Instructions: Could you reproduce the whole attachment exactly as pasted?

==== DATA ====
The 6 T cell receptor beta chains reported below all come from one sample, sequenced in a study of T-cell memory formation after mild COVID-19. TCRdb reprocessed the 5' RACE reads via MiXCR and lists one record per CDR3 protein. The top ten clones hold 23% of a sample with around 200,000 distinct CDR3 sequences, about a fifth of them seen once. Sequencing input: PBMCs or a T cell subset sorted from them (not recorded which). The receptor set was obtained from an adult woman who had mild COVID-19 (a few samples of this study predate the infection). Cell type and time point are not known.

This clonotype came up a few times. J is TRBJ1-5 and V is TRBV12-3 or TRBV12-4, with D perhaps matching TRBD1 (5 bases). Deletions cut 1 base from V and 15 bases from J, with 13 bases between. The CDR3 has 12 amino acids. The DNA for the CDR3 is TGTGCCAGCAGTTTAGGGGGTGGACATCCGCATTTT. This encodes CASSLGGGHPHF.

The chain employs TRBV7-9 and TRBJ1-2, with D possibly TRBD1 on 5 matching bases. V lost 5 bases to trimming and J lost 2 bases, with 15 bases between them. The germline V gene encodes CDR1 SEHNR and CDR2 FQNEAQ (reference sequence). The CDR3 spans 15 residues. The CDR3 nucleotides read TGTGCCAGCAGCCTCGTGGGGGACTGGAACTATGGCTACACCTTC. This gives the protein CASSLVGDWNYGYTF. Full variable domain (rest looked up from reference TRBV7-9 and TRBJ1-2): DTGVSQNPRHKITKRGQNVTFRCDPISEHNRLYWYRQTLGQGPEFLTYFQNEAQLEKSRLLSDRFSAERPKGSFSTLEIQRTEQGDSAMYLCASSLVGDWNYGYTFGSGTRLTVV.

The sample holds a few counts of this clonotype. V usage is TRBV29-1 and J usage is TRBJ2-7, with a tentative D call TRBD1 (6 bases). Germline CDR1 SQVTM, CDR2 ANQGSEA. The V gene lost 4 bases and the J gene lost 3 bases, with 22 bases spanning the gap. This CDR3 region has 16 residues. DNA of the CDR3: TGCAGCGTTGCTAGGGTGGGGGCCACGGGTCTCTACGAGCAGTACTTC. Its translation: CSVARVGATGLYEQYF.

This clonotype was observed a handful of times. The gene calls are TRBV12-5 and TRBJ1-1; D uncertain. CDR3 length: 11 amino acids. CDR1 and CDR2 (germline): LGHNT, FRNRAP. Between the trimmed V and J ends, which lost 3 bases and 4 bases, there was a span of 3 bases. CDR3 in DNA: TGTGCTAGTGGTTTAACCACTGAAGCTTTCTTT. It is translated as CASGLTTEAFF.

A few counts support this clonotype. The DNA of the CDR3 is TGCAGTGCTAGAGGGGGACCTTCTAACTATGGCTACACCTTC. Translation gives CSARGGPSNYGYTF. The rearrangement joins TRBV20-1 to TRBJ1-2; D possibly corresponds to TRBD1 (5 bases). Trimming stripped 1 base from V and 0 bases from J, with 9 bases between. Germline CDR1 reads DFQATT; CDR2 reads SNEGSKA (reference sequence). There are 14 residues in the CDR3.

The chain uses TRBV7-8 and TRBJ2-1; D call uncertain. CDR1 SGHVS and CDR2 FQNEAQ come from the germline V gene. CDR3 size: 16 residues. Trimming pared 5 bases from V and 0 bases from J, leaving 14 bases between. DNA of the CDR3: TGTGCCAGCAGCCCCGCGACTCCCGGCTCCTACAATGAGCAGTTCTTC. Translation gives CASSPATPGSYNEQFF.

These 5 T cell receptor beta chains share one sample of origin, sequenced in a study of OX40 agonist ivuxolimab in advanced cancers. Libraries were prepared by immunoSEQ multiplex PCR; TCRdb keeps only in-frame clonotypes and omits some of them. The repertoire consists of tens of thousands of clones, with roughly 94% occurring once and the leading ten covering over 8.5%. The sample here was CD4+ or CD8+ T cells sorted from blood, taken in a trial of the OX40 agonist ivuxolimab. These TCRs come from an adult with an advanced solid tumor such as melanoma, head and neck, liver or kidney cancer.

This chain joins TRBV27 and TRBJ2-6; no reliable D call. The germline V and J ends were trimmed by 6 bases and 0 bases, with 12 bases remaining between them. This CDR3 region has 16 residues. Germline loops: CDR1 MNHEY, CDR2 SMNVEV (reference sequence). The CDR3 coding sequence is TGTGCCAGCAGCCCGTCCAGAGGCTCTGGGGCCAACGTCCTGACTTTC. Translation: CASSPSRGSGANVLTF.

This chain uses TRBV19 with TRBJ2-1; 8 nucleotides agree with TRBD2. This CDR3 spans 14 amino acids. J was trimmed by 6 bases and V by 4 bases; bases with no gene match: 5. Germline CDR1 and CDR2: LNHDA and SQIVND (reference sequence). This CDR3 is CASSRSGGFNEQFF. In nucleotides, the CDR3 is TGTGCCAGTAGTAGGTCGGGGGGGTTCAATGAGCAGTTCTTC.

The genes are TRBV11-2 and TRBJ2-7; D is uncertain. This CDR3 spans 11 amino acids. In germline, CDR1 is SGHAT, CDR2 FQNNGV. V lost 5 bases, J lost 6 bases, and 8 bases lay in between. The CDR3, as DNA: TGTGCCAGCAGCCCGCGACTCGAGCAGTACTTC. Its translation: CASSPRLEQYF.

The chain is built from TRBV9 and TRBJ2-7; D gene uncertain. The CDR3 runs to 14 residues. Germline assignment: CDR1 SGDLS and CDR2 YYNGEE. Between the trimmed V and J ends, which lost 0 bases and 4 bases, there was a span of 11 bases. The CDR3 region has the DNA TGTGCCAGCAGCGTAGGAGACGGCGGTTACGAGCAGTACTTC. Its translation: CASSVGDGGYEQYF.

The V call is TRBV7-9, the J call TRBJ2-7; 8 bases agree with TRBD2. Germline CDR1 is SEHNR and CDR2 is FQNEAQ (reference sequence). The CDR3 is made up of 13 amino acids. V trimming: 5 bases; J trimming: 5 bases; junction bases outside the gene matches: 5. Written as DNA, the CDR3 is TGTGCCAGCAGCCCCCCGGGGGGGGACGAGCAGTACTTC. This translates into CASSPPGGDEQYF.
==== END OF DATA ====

The 6 T cell receptor beta chains reported below all come from one sample, sequenced in a study of T-cell memory formation after mild COVID-19. TCRdb reprocessed the 5' RACE reads via MiXCR and lists one record per CDR3 protein. The top ten clones hold 23% of a sample with around 200,000 distinct CDR3 sequences, about a fifth of them seen once. Sequencing input: PBMCs or a T cell subset sorted from them (not recorded which). The receptor set was obtained from an adult woman who had mild COVID-19 (a few samples of this study predate the infection). Cell type and time point are not known.

This clonotype came up a few times. J is TRBJ1-5 and V is TRBV12-3 or TRBV12-4, with D perhaps matching TRBD1 (5 bases). Deletions cut 1 base from V and 15 bases from J, with 13 bases between. The CDR3 has 12 amino acids. The DNA for the CDR3 is TGTGCCAGCAGTTTAGGGGGTGGACATCCGCATTTT. This encodes CASSLGGGHPHF.

The chain employs TRBV7-9 and TRBJ1-2, with D possibly TRBD1 on 5 matching bases. V lost 5 bases to trimming and J lost 2 bases, with 15 bases between them. The germline V gene encodes CDR1 SEHNR and CDR2 FQNEAQ (reference sequence). The CDR3 spans 15 residues. The CDR3 nucleotides read TGTGCCAGCAGCCTCGTGGGGGACTGGAACTATGGCTACACCTTC. This gives the protein CASSLVGDWNYGYTF. Full variable domain (rest looked up from reference TRBV7-9 and TRBJ1-2): DTGVSQNPRHKITKRGQNVTFRCDPISEHNRLYWYRQTLGQGPEFLTYFQNEAQLEKSRLLSDRFSAERPKGSFSTLEIQRTEQGDSAMYLCASSLVGDWNYGYTFGSGTRLTVV.

The sample holds a few counts of this clonotype. V usage is TRBV29-1 and J usage is TRBJ2-7, with a tentative D call TRBD1 (6 bases). Germline CDR1 SQVTM, CDR2 ANQGSEA. The V gene lost 4 bases and the J gene lost 3 bases, with 22 bases spanning the gap. This CDR3 region has 16 residues. DNA of the CDR3: TGCAGCGTTGCTAGGGTGGGGGCCACGGGTCTCTACGAGCAGTACTTC. Its translation: CSVARVGATGLYEQYF.

This clonotype was observed a handful of times. The gene calls are TRBV12-5 and TRBJ1-1; D uncertain. CDR3 length: 11 amino acids. CDR1 and CDR2 (germline): LGHNT, FRNRAP. Between the trimmed V and J ends, which lost 3 bases and 4 bases, there was a span of 3 bases. CDR3 in DNA: TGTGCTAGTGGTTTAACCACTGAAGCTTTCTTT. It is translated as CASGLTTEAFF.

A few counts support this clonotype. The DNA of the CDR3 is TGCAGTGCTAGAGGGGGACCTTCTAACTATGGCTACACCTTC. Translation gives CSARGGPSNYGYTF. The rearrangement joins TRBV20-1 to TRBJ1-2; D possibly corresponds to TRBD1 (5 bases). Trimming stripped 1 base from V and 0 bases from J, with 9 bases between. Germline CDR1 reads DFQATT; CDR2 reads SNEGSKA (reference sequence). There are 14 residues in the CDR3.

The chain uses TRBV7-8 and TRBJ2-1; D call uncertain. CDR1 SGHVS and CDR2 FQNEAQ come from the germline V gene. CDR3 size: 16 residues. Trimming pared 5 bases from V and 0 bases from J, leaving 14 bases between. DNA of the CDR3: TGTGCCAGCAGCCCCGCGACTCCCGGCTCCTACAATGAGCAGTTCTTC. Translation gives CASSPATPGSYNEQFF.

These 5 T cell receptor beta chains share one sample of origin, sequenced in a study of OX40 agonist ivuxolimab in advanced cancers. Libraries were prepared by immunoSEQ multiplex PCR; TCRdb keeps only in-frame clonotypes and omits some of them. The repertoire consists of tens of thousands of clones, with roughly 94% occurring once and the leading ten covering over 8.5%. The sample here was CD4+ or CD8+ T cells sorted from blood, taken in a trial of the OX40 agonist ivuxolimab. These TCRs come from an adult with an advanced solid tumor such as melanoma, head and neck, liver or kidney cancer.

This chain joins TRBV27 and TRBJ2-6; no reliable D call. The germline V and J ends were trimmed by 6 bases and 0 bases, with 12 bases remaining between them. This CDR3 region has 16 residues. Germline loops: CDR1 MNHEY, CDR2 SMNVEV (reference sequence). The CDR3 coding sequence is TGTGCCAGCAGCCCGTCCAGAGGCTCTGGGGCCAACGTCCTGACTTTC. Translation: CASSPSRGSGANVLTF.

This chain uses TRBV19 with TRBJ2-1; 8 nucleotides agree with TRBD2. This CDR3 spans 14 amino acids. J was trimmed by 6 bases and V by 4 bases; bases with no gene match: 5. Germline CDR1 and CDR2: LNHDA and SQIVND (reference sequence). This CDR3 is CASSRSGGFNEQFF. In nucleotides, the CDR3 is TGTGCCAGTAGTAGGTCGGGGGGGTTCAATGAGCAGTTCTTC.

The genes are TRBV11-2 and TRBJ2-7; D is uncertain. This CDR3 spans 11 amino acids. In germline, CDR1 is SGHAT, CDR2 FQNNGV. V lost 5 bases, J lost 6 bases, and 8 bases lay in between. The CDR3, as DNA: TGTGCCAGCAGCCCGCGACTCGAGCAGTACTTC. Its translation: CASSPRLEQYF.

The chain is built from TRBV9 and TRBJ2-7; D gene uncertain. The CDR3 runs to 14 residues. Germline assignment: CDR1 SGDLS and CDR2 YYNGEE. Between the trimmed V and J ends, which lost 0 bases and 4 bases, there was a span of 11 bases. The CDR3 region has the DNA TGTGCCAGCAGCGTAGGAGACGGCGGTTACGAGCAGTACTTC. Its translation: CASSVGDGGYEQYF.

The V call is TRBV7-9, the J call TRBJ2-7; 8 bases agree with TRBD2. Germline CDR1 is SEHNR and CDR2 is FQNEAQ (reference sequence). The CDR3 is made up of 13 amino acids. V trimming: 5 bases; J trimming: 5 bases; junction bases outside the gene matches: 5. Written as DNA, the CDR3 is TGTGCCAGCAGCCCCCCGGGGGGGGACGAGCAGTACTTC. This translates into CASSPPGGDEQYF.